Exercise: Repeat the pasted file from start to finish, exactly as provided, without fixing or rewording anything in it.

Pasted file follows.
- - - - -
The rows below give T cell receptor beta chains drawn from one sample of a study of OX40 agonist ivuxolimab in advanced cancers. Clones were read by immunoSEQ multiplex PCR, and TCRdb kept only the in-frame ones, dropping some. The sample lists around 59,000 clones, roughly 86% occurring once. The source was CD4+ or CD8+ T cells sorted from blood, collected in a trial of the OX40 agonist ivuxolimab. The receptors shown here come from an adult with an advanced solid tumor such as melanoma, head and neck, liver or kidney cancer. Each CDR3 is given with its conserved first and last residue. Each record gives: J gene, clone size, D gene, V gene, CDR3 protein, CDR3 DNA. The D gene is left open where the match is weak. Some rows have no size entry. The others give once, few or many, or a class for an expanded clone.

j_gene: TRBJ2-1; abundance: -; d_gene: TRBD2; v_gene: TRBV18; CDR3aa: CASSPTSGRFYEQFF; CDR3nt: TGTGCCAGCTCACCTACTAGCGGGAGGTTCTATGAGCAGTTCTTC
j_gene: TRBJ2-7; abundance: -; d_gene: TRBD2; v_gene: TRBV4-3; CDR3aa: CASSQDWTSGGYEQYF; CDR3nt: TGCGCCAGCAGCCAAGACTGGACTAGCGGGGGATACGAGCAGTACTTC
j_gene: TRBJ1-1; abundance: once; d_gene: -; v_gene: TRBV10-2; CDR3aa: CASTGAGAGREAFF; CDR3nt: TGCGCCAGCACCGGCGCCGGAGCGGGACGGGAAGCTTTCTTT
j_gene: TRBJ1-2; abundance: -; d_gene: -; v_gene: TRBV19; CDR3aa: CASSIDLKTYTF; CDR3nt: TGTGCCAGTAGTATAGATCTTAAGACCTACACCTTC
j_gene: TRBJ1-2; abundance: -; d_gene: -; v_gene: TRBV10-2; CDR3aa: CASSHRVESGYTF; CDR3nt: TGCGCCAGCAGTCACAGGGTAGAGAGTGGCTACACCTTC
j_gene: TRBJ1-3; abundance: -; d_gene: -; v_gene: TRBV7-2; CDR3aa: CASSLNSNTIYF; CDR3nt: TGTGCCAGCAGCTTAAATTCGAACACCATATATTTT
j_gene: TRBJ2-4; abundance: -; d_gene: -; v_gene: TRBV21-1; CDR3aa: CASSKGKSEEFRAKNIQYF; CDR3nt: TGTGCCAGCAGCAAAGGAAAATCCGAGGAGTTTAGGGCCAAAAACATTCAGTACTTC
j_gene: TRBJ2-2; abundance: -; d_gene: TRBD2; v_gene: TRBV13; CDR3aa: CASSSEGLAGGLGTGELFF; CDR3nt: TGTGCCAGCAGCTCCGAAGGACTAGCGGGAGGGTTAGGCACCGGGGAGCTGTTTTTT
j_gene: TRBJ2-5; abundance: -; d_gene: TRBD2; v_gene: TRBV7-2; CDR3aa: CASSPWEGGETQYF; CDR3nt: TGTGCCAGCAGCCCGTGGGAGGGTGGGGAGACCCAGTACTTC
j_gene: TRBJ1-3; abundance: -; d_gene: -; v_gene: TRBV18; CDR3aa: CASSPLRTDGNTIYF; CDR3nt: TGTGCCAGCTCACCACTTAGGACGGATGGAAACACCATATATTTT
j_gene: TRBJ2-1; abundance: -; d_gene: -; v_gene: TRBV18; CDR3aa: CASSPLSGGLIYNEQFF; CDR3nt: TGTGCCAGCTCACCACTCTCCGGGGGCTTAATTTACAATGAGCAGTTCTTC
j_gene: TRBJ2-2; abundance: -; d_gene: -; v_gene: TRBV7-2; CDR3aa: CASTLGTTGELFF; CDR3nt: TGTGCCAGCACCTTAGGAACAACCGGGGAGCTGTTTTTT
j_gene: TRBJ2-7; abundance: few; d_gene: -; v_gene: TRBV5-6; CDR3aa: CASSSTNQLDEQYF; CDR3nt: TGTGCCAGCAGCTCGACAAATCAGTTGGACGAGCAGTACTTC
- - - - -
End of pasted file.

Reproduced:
The rows below give T cell receptor beta chains drawn from one sample of a study of OX40 agonist ivuxolimab in advanced cancers. Clones were read by immunoSEQ multiplex PCR, and TCRdb kept only the in-frame ones, dropping some. The sample lists around 59,000 clones, roughly 86% occurring once. The source was CD4+ or CD8+ T cells sorted from blood, collected in a trial of the OX40 agonist ivuxolimab. The receptors shown here come from an adult with an advanced solid tumor such as melanoma, head and neck, liver or kidney cancer. Each CDR3 is given with its conserved first and last residue. Each record gives: J gene, clone size, D gene, V gene, CDR3 protein, CDR3 DNA. The D gene is left open where the match is weak. Some rows have no size entry. The others give once, few or many, or a class for an expanded clone.

j_gene: TRBJ2-1; abundance: -; d_gene: TRBD2; v_gene: TRBV18; CDR3aa: CASSPTSGRFYEQFF; CDR3nt: TGTGCCAGCTCACCTACTAGCGGGAGGTTCTATGAGCAGTTCTTC
j_gene: TRBJ2-7; abundance: -; d_gene: TRBD2; v_gene: TRBV4-3; CDR3aa: CASSQDWTSGGYEQYF; CDR3nt: TGCGCCAGCAGCCAAGACTGGACTAGCGGGGGATACGAGCAGTACTTC
j_gene: TRBJ1-1; abundance: once; d_gene: -; v_gene: TRBV10-2; CDR3aa: CASTGAGAGREAFF; CDR3nt: TGCGCCAGCACCGGCGCCGGAGCGGGACGGGAAGCTTTCTTT
j_gene: TRBJ1-2; abundance: -; d_gene: -; v_gene: TRBV19; CDR3aa: CASSIDLKTYTF; CDR3nt: TGTGCCAGTAGTATAGATCTTAAGACCTACACCTTC
j_gene: TRBJ1-2; abundance: -; d_gene: -; v_gene: TRBV10-2; CDR3aa: CASSHRVESGYTF; CDR3nt: TGCGCCAGCAGTCACAGGGTAGAGAGTGGCTACACCTTC
j_gene: TRBJ1-3; abundance: -; d_gene: -; v_gene: TRBV7-2; CDR3aa: CASSLNSNTIYF; CDR3nt: TGTGCCAGCAGCTTAAATTCGAACACCATATATTTT
j_gene: TRBJ2-4; abundance: -; d_gene: -; v_gene: TRBV21-1; CDR3aa: CASSKGKSEEFRAKNIQYF; CDR3nt: TGTGCCAGCAGCAAAGGAAAATCCGAGGAGTTTAGGGCCAAAAACATTCAGTACTTC
j_gene: TRBJ2-2; abundance: -; d_gene: TRBD2; v_gene: TRBV13; CDR3aa: CASSSEGLAGGLGTGELFF; CDR3nt: TGTGCCAGCAGCTCCGAAGGACTAGCGGGAGGGTTAGGCACCGGGGAGCTGTTTTTT
j_gene: TRBJ2-5; abundance: -; d_gene: TRBD2; v_gene: TRBV7-2; CDR3aa: CASSPWEGGETQYF; CDR3nt: TGTGCCAGCAGCCCGTGGGAGGGTGGGGAGACCCAGTACTTC
j_gene: TRBJ1-3; abundance: -; d_gene: -; v_gene: TRBV18; CDR3aa: CASSPLRTDGNTIYF; CDR3nt: TGTGCCAGCTCACCACTTAGGACGGATGGAAACACCATATATTTT
j_gene: TRBJ2-1; abundance: -; d_gene: -; v_gene: TRBV18; CDR3aa: CASSPLSGGLIYNEQFF; CDR3nt: TGTGCCAGCTCACCACTCTCCGGGGGCTTAATTTACAATGAGCAGTTCTTC
j_gene: TRBJ2-2; abundance: -; d_gene: -; v_gene: TRBV7-2; CDR3aa: CASTLGTTGELFF; CDR3nt: TGTGCCAGCACCTTAGGAACAACCGGGGAGCTGTTTTTT
j_gene: TRBJ2-7; abundance: few; d_gene: -; v_gene: TRBV5-6; CDR3aa: CASSSTNQLDEQYF; CDR3nt: TGTGCCAGCAGCTCGACAAATCAGTTGGACGAGCAGTACTTC